“Argo” was the title of a screenplay to a cheap Star Wars wannabe that landed on Hollywood’s collective desk in the late 1970s. A sci-fi action movie set on a dusty, intergalactic terrain that saw good vs evil play out in broad strokes, to be filmed amid the violence-ravaged scenery of Iran by a Canadian production house. The film was ultimately never made because this is actually the story to a now declassified CIA operation involving the rescue of six American nationals from Iran after they escaped an embassy ambush in 1980. With the help of the Canadian government as well a pair of old guard Hollywood stalwarts, the mission’s success and failure ultimately hinged on everyone’s ability to sell this ludicrous tall tale as one of utmost reality. The rest is history.
Directed by Ben Affleck (The Town), Argo is a dramatisation – one expects Hollywood to amp up the theatre of such a story, despite its all too real backdrop – of these events. It is a pulse-racing thriller, the kind of which Hollywood all too rarely takes a risk on. Much like Moneyball or Erin Brockovich from prior years, Argo exemplifies the best kind of majestic moviemaking aimed most squarely at adults who get less thrills from shiny-armoured superheroes than the young men whose pocket money lines Hollywood studio coffers. Affleck has crafted a magnificently tense experience out of Chris Terrio’s fast-paced, one-liner strewn screenplay (Argo is occasionally quite hilarious), which is based on the article “The Great Escape” by Joshuah Bearman, and the book The Master of Disguise by the film’s protagonist Tony Mendez.
Mendez is played in a suitably understated, steely way by Affleck (let’s ignore that Mendez is, er, Hispanic), who decides to undertake this risky rescue mission using the rather ludicrous concept of a fake movie production with the help of his supervisor, Jack O’Donnell (Bryan Cranston, Drive), Hollywood producer Lester Siegel (Alan Arkin, Little Miss Sunshine), and make-up effects master John Chambers (John Goodman, The Artist), against the wishes of Presidential Chief of Staff Hamilton Jordan (Kyle Chandler, Super 8). Amongst the US embassy officials hiding out at the residential home of the Canadian Ambassador, Ken Taylor (Victor Garber, Titanic), are Tate Donovan (The O.C.), Clea DuVall (Identity), and Scoot McNairy (Killing Them Softly).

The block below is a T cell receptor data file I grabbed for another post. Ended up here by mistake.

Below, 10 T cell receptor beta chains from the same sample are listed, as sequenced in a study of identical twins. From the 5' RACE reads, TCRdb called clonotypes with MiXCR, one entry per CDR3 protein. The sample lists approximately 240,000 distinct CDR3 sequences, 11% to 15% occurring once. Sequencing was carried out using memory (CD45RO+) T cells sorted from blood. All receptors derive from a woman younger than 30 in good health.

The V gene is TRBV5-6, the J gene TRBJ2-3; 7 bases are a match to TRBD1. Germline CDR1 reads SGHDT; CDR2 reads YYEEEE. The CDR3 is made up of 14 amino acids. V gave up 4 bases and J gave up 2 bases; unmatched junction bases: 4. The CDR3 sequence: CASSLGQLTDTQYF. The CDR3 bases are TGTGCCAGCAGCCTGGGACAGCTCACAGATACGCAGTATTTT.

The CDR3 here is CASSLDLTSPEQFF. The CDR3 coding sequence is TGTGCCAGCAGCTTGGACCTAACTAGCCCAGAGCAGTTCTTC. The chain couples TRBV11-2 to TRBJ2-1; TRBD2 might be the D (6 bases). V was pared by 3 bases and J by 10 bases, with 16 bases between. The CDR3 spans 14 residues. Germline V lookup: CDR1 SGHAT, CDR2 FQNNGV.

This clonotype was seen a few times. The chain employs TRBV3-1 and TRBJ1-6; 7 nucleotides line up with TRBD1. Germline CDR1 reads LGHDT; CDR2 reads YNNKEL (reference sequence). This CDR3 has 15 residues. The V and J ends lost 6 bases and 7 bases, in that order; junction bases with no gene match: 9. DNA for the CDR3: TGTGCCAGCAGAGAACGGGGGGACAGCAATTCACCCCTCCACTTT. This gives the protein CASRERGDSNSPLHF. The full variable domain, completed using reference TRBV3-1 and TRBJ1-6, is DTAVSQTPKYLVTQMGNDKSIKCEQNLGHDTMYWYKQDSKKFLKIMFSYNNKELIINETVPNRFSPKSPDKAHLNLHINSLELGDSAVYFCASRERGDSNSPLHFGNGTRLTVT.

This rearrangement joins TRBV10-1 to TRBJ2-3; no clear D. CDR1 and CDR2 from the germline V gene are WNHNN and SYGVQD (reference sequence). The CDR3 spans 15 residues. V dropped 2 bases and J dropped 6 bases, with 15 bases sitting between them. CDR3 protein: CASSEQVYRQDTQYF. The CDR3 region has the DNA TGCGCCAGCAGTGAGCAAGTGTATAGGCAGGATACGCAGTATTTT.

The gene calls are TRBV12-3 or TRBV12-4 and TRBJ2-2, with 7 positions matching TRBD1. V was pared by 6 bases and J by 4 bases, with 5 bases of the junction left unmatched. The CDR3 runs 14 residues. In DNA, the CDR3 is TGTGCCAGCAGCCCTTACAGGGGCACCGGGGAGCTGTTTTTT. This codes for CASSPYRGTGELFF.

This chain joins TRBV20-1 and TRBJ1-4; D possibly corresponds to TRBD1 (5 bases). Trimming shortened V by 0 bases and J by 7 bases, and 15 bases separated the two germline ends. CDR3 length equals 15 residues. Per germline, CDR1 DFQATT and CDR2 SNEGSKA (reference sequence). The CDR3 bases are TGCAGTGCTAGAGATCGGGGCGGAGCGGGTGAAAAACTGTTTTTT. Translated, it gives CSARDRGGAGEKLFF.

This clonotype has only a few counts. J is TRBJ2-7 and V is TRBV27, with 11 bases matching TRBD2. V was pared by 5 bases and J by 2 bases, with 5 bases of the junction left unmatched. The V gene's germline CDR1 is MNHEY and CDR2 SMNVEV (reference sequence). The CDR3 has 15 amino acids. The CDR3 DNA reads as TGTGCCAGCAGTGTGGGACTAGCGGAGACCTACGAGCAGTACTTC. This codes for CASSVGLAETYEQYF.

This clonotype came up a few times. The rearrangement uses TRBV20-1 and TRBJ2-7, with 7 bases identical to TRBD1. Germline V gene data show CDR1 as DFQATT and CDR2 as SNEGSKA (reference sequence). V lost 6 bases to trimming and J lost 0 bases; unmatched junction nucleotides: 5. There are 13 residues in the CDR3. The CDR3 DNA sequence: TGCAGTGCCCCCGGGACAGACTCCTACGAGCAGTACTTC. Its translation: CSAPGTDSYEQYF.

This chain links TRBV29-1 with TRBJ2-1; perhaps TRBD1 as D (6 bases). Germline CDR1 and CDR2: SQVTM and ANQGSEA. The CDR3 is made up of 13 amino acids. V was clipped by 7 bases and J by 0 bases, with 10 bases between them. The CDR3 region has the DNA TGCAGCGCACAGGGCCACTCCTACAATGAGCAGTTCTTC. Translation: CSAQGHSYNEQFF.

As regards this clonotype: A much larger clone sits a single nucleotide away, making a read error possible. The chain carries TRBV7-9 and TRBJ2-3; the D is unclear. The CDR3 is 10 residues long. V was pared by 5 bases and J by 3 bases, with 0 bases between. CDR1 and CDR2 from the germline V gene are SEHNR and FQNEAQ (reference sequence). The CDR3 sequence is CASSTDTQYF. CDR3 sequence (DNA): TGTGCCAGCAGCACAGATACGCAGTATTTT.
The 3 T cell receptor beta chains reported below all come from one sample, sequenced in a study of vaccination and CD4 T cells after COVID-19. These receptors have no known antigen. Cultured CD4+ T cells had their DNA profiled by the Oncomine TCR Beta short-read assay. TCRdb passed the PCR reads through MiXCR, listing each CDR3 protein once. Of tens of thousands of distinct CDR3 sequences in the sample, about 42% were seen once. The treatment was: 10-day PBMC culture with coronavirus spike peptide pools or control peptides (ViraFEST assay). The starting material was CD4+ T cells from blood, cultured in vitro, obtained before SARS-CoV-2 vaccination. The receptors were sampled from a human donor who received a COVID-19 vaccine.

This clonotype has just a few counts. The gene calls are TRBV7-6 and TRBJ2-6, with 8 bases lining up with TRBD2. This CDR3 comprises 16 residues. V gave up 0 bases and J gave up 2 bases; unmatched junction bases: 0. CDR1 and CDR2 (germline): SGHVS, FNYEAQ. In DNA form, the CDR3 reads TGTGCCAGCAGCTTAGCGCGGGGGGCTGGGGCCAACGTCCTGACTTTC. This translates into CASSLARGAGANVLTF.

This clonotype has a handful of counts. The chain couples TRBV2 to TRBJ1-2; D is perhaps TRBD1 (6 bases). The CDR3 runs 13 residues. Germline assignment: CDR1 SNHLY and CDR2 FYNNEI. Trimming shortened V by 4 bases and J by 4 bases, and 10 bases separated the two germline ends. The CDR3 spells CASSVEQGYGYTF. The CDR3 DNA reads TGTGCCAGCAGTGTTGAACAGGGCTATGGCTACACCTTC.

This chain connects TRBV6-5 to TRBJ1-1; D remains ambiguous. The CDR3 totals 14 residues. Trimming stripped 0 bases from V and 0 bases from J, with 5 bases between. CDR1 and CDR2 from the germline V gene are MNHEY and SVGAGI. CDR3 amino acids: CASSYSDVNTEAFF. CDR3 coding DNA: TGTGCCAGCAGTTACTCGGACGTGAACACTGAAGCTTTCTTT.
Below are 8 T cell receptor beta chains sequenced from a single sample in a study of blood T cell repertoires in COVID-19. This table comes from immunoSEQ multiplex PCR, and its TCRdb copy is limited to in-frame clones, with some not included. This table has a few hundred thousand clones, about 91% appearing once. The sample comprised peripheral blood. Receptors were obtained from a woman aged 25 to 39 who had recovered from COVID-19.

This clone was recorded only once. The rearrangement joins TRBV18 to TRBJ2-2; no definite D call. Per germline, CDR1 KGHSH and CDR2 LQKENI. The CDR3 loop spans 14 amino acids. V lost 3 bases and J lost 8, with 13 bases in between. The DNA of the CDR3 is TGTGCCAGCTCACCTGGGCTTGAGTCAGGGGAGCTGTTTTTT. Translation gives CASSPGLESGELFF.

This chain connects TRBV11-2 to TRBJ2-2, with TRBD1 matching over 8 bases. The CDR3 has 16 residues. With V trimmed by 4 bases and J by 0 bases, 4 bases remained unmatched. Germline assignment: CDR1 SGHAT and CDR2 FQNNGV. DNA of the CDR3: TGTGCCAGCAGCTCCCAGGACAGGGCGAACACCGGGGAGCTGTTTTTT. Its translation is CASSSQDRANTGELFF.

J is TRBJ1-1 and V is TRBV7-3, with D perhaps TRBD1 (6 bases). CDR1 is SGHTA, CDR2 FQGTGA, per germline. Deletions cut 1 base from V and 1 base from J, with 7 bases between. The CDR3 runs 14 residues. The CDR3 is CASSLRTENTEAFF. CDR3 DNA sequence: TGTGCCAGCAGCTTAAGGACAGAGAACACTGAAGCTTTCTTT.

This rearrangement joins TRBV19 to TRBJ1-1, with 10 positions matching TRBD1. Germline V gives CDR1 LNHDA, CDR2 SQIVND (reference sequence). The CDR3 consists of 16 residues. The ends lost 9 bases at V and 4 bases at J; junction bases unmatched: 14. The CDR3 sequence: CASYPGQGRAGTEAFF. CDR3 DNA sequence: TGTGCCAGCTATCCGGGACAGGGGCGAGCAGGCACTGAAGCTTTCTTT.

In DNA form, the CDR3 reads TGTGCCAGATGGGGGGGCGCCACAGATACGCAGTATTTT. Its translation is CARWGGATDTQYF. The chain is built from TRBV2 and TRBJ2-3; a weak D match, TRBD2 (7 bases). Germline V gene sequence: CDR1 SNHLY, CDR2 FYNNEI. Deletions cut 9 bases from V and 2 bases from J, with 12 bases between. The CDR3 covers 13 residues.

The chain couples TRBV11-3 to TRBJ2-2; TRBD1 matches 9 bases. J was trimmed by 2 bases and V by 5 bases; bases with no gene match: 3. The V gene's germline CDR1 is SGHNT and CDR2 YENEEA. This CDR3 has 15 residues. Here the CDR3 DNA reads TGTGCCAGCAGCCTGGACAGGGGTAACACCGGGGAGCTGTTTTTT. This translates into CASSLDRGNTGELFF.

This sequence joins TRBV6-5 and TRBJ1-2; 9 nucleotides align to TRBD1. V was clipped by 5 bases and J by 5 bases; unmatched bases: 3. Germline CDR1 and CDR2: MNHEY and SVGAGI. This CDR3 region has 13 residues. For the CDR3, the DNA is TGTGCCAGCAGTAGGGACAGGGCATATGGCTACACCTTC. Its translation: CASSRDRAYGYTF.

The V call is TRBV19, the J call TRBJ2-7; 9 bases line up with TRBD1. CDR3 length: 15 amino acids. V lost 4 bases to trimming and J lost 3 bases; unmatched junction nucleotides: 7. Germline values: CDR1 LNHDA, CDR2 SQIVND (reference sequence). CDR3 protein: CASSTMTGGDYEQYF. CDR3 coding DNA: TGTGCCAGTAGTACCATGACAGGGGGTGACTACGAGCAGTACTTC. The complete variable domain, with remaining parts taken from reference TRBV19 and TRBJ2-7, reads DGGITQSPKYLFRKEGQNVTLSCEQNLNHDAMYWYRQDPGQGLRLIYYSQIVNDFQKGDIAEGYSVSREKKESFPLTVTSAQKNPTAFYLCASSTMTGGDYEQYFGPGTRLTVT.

Yes, it all sounds positively labyrinthine, but it’s actually rather easy to follow. For Affleck, third time certainly looks as if it could be the charm with Oscar. Argo, for which he could win both directing and producing Oscars for (alongside George Clooney, who also produced), represents everything that the Academy typically goes for and I can’t say I won’t chuckle at being able to call Ben Affleck, of all people, a three-time Oscar winner. Similarly Oscar-bound should be the work of William Goldenberg’s editing, crisply layering the strands into frantic position, the photo-accurate production design of Sharon Seymour, and the impeccable tailoring of costume designer Jacqueline West, who exquisitely blends flared lapels, brown and beige suits, and high-groomed Hollywood glamour into a beguiling whole.
The faux production of Argo fooled a lot of people, but the real Argo that’s landing in cinemas now shouldn’t be mistaken as anything other than a spellbinding, old-fashioned thriller. I’ve got sweaty palms and an elevated pulse to prove that it’s one of the year’s very best films.
Argo is released in Australia on October 25th
Director: Ben Affleck
Cast: Ben Affleck, Bryan Cranston, Alan Arkin, John Goodman, Kyle Chandler, Victor Garber, Tate Donovan, Clea DuVall, Scoot McNairy, Michael Parks, Chris Messina, Kerry Bishe, Page Leong, Christopher Denham, Zeljko Ivanek, Rory Cochrane, Adrienne Barbeau, and Philip Baker Hall.